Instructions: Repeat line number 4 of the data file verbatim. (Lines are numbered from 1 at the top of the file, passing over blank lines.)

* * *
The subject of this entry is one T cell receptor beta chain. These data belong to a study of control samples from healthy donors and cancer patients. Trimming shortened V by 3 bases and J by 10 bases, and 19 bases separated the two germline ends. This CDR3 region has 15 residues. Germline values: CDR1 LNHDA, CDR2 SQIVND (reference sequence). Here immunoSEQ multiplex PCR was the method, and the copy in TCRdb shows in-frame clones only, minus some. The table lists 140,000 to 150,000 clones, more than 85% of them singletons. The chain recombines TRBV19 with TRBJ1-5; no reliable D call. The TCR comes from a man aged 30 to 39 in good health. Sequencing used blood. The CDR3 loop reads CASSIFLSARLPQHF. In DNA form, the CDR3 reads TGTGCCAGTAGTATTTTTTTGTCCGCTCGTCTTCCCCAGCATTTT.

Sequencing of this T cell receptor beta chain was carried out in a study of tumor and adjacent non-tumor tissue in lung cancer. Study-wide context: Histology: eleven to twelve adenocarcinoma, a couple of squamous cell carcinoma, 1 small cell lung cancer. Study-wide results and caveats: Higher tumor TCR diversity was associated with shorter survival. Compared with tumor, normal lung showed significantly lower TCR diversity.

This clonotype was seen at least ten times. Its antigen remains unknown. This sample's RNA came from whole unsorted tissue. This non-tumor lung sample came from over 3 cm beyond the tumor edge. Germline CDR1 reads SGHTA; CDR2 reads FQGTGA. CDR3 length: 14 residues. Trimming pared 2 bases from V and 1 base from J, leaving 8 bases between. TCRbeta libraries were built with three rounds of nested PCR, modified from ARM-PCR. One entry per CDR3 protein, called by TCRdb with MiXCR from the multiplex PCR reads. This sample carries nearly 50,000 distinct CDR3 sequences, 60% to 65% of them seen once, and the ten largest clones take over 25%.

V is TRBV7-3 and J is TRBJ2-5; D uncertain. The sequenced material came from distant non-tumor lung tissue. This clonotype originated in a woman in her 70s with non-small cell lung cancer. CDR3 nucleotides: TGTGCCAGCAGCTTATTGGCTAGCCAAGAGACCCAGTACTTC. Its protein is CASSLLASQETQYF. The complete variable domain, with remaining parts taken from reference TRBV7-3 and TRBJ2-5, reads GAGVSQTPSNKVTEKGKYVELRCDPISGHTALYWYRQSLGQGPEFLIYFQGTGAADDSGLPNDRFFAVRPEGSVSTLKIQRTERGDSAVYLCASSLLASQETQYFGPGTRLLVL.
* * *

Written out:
V is TRBV7-3 and J is TRBJ2-5; D uncertain. The sequenced material came from distant non-tumor lung tissue. This clonotype originated in a woman in her 70s with non-small cell lung cancer. CDR3 nucleotides: TGTGCCAGCAGCTTATTGGCTAGCCAAGAGACCCAGTACTTC. Its protein is CASSLLASQETQYF. The complete variable domain, with remaining parts taken from reference TRBV7-3 and TRBJ2-5, reads GAGVSQTPSNKVTEKGKYVELRCDPISGHTALYWYRQSLGQGPEFLIYFQGTGAADDSGLPNDRFFAVRPEGSVSTLKIQRTERGDSAVYLCASSLLASQETQYFGPGTRLLVL.